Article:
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Publisher's Note:  

"At Midnight" is the second book in the Twisted Tales trilogy. It's a YA fantasy about a girl named Bridgette with Cinderella tendencies, who has to find true love's kiss in order to get some guy who claims to be her faery godmother off her back. Seriously, who is Bridgette anyway? 1. Loser of Omak High 2. Girl who rubs her fingers raw working fast food 3. Victim of the evil stepmother who runs the group home 4. Not-so-proud owner of a hearth where fire-starting goblins live 5. Asylum wannabe with occasional schizophrenic episodes Not even Bridgette knows. Not that she can do anything about it. Besides, her godmother is supposed to save her, not the other way around! But Halley Starr is a little busy fighting Rumpelstiltskin flunkies and his beanstalk, so her godmother sends some rude faery guy to help Bridgette instead. It’s up to him to make sure she gets that true love’s kiss that will undo the banishment curse, except he seriously knows nothing about love or faery hunters, red riding hood, spindles…or high school! Excuse me? Even if he did, how is Bridgette supposed to find true love if everyone she loves disappears? "Stop the clock from striking twelve"



This book was sent to Compass Book Ratings for review by the Author


At Midnight

by Stephanie Fowers

Review Date:
10/04/2013

Recommended Age:
14+

Overall Rating:
***1/2

Profanity / Language Rating:

Violence / Gore Rating:
***

Sex / Nudity Rating:
*

Overall Review:  

Although At Midnight didn't capture my fancy quite as much as its predecessor, With A Kiss, I still thoroughly enjoyed Stephanie Fowers' brilliantly complex ride through half a dozen different fairytales (oops—faerytales!). After all, what's not to love about a Cinderella plagued with overly-helpful goblins, a sarcastic (and invisible) faery godfather, more than one dashing young man, and a little madcap science thrown into the mix? Just like its prequel, At Midnight has so many twists and turns that even after I was positive that I'd figured everything out, I still found myself surprised over and over again as the story went on. 

 

At Midnight had several of the same weaknesses as With A Kiss (typos, confusing dialogue attributions, etc.), but like the first book in the series, At Midnight still managed to deliver a compelling, delightful romp that I found impossible to put down. And take it from me—when you get to the end, you'll want to have the third book on hand!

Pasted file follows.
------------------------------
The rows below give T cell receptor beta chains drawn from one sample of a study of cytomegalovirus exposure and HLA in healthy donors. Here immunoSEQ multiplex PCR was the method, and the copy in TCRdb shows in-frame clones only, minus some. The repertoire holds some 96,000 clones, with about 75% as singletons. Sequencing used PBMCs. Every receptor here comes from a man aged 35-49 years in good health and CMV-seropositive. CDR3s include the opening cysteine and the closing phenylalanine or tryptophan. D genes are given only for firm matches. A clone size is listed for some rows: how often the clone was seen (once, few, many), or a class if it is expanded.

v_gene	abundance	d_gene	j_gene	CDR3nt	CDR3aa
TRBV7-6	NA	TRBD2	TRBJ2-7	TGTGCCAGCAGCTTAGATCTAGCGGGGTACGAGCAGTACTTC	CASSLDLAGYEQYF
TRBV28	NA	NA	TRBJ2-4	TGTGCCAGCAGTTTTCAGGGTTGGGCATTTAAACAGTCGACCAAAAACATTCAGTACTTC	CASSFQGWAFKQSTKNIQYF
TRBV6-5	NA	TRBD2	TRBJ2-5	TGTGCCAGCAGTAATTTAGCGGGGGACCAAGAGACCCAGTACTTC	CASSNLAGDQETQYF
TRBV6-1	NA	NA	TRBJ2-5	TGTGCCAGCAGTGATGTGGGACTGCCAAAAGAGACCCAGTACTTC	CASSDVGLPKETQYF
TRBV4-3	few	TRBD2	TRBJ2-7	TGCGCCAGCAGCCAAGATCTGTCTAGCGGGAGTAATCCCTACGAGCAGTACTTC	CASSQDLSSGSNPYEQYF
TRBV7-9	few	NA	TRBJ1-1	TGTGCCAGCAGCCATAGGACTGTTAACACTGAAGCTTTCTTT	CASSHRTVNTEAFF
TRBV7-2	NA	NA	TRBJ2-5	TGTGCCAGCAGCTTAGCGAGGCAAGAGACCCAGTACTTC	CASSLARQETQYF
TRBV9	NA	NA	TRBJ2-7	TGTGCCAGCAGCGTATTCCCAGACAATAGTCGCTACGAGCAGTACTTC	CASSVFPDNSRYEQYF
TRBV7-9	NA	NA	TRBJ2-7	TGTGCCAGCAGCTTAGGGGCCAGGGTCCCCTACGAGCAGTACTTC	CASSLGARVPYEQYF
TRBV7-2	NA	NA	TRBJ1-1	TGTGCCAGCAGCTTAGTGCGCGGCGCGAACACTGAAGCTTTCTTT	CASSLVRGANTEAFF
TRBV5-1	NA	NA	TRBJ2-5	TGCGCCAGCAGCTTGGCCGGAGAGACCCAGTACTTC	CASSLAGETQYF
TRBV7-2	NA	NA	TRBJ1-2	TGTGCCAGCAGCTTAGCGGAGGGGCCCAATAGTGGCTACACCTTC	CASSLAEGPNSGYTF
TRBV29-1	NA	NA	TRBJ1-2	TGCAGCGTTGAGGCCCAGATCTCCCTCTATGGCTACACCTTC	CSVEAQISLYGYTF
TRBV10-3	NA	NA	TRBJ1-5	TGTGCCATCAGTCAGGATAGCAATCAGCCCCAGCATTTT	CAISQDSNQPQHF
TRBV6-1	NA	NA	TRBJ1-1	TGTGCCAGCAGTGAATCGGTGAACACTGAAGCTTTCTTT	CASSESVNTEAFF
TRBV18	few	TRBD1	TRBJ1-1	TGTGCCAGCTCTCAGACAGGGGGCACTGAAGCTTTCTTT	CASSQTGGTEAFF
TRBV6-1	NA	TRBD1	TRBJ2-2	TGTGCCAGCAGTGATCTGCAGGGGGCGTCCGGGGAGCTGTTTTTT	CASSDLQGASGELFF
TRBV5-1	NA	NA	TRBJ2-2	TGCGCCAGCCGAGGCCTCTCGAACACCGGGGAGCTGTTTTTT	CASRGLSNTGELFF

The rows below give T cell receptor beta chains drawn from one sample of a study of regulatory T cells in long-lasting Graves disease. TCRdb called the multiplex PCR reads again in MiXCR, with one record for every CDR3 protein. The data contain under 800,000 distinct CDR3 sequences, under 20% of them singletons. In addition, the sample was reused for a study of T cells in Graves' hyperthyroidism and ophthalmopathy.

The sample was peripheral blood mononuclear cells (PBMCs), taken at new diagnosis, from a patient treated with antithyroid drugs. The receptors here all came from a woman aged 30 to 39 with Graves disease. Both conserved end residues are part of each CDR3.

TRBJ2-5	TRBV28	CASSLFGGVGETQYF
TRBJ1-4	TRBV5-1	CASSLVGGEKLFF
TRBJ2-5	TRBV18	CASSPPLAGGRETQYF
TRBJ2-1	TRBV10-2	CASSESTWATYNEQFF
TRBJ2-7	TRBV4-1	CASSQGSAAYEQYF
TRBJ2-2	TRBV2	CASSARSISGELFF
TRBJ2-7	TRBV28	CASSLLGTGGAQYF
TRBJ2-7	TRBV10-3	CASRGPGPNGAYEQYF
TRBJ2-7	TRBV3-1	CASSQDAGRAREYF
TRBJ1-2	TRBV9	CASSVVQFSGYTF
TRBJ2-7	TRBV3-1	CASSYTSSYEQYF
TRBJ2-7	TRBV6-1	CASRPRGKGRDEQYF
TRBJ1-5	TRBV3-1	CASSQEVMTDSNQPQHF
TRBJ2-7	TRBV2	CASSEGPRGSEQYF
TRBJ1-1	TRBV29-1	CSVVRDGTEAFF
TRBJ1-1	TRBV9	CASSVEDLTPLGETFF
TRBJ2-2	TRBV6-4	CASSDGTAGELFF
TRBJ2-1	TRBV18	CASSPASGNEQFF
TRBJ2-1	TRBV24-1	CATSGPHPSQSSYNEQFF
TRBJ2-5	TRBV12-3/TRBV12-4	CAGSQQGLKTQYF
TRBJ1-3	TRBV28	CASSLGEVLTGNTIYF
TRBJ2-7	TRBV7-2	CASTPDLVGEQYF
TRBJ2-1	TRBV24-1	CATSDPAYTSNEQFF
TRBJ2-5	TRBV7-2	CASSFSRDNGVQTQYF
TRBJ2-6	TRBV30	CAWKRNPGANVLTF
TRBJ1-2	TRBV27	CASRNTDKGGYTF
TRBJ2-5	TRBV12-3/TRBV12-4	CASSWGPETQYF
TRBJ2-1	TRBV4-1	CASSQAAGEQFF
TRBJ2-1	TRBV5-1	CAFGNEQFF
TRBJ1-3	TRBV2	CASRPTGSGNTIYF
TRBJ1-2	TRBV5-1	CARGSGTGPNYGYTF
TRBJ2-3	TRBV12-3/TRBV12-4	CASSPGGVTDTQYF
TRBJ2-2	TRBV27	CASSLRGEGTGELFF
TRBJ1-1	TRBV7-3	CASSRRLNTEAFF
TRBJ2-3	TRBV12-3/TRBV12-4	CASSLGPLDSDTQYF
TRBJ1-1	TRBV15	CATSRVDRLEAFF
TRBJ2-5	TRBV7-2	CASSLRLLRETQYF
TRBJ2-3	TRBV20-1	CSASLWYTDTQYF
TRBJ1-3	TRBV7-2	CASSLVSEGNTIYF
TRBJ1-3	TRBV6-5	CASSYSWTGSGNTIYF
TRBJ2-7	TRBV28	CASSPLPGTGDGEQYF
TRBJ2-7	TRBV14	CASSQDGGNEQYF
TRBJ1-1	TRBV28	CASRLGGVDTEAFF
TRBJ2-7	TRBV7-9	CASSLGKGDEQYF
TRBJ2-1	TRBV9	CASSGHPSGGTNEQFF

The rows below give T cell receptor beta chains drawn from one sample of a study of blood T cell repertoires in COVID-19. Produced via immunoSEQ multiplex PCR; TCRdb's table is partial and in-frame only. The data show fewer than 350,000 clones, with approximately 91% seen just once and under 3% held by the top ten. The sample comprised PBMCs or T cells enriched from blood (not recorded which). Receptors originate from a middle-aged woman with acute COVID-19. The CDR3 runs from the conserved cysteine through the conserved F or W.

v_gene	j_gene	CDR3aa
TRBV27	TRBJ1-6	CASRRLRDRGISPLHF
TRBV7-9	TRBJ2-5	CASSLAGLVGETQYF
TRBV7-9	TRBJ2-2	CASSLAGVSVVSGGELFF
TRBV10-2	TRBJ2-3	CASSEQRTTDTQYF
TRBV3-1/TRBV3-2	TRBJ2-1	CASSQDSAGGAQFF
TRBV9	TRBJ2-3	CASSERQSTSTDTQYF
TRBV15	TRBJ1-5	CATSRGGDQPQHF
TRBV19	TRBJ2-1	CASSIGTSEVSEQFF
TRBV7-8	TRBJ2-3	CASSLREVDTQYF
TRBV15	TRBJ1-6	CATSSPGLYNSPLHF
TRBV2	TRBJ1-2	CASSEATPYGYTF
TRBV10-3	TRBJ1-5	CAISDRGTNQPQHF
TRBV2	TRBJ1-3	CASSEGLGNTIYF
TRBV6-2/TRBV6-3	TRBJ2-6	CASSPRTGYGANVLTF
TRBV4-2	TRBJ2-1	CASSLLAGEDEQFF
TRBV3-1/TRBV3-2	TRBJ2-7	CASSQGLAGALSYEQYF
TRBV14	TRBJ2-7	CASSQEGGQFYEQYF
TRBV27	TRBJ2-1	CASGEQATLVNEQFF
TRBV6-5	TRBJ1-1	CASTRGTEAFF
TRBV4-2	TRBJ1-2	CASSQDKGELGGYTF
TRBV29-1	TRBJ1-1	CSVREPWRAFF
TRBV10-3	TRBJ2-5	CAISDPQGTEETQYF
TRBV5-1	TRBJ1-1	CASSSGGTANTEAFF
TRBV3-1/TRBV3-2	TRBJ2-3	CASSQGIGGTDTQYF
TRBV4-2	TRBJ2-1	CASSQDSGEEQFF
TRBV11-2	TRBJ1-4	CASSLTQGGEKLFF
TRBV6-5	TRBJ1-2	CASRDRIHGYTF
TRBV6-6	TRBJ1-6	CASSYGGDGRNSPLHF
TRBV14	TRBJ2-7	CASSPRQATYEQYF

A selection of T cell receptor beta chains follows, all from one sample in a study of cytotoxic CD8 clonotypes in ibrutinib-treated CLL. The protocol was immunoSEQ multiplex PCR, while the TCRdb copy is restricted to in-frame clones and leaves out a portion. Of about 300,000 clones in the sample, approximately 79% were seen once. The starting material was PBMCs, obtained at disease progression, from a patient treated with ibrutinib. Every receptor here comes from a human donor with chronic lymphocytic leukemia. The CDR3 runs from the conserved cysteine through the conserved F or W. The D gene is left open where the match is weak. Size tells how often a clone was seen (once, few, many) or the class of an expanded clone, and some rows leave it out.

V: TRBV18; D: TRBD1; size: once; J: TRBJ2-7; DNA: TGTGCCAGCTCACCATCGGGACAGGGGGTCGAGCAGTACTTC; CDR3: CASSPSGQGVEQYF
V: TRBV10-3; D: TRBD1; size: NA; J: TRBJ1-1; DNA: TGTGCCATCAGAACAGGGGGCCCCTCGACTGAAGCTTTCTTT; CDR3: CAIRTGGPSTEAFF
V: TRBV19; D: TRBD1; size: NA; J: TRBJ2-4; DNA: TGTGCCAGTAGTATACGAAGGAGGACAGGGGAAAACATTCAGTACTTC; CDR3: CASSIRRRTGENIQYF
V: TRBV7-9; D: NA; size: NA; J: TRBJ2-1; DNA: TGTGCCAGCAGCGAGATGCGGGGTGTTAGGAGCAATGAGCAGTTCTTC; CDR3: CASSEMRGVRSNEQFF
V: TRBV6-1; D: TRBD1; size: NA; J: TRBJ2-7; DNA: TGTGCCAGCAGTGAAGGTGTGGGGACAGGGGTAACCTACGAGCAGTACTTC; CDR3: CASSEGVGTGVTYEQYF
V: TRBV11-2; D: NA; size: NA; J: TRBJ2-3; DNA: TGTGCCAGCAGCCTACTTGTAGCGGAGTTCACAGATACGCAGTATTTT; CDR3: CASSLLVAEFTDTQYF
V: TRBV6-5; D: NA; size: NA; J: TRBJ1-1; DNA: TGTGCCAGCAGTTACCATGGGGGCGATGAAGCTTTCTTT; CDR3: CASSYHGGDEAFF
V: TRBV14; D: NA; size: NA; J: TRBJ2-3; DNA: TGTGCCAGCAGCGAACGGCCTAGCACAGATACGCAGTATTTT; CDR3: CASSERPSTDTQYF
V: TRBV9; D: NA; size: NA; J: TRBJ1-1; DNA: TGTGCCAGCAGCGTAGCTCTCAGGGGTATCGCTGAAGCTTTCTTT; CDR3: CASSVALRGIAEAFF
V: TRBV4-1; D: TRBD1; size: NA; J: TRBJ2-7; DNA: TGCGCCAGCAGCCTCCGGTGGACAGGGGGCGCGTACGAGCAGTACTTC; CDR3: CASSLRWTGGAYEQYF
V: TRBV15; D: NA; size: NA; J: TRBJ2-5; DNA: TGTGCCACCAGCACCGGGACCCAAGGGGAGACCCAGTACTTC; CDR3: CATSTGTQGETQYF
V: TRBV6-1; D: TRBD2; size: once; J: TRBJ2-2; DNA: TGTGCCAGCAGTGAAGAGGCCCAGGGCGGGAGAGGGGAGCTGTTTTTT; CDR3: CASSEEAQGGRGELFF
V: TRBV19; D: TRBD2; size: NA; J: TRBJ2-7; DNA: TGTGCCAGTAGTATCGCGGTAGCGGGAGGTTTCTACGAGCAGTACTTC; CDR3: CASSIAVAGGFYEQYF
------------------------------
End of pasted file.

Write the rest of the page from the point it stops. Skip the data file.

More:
Like its predecessor, At Midnight would be a great read for both teens and adults who enjoy fairytale and mythology, as well as readers who love a complex plot with lots of surprises.


Content Analysis:  

Profanity/Language: None

 

Violence/Gore: Throughout the book, there are scenes of magical violence and also scenes that are creepy/frightening in a supernatural way. (In total, there are about 6 of these scenes, and a few scattered references to creepy/supernatural events as well.) There are two extended scenes involving battles between a number of magical beings (one is about two pages long, one is ~10). All of the violence and frightening scenes involve supernatural events and attacks that are difficult to describe in a review.

 

Sex/Nudity:  Characters flirt throughout the book. A teenage girl thinks about teenage boys being attractive. On two occasions, there are briefly described kisses.



Mature Subject Matter:  

Parentless children, poor living conditions.



Alcohol / Drug Use:  

Teenagers drink beer at a party.



Reviewed By CindyB
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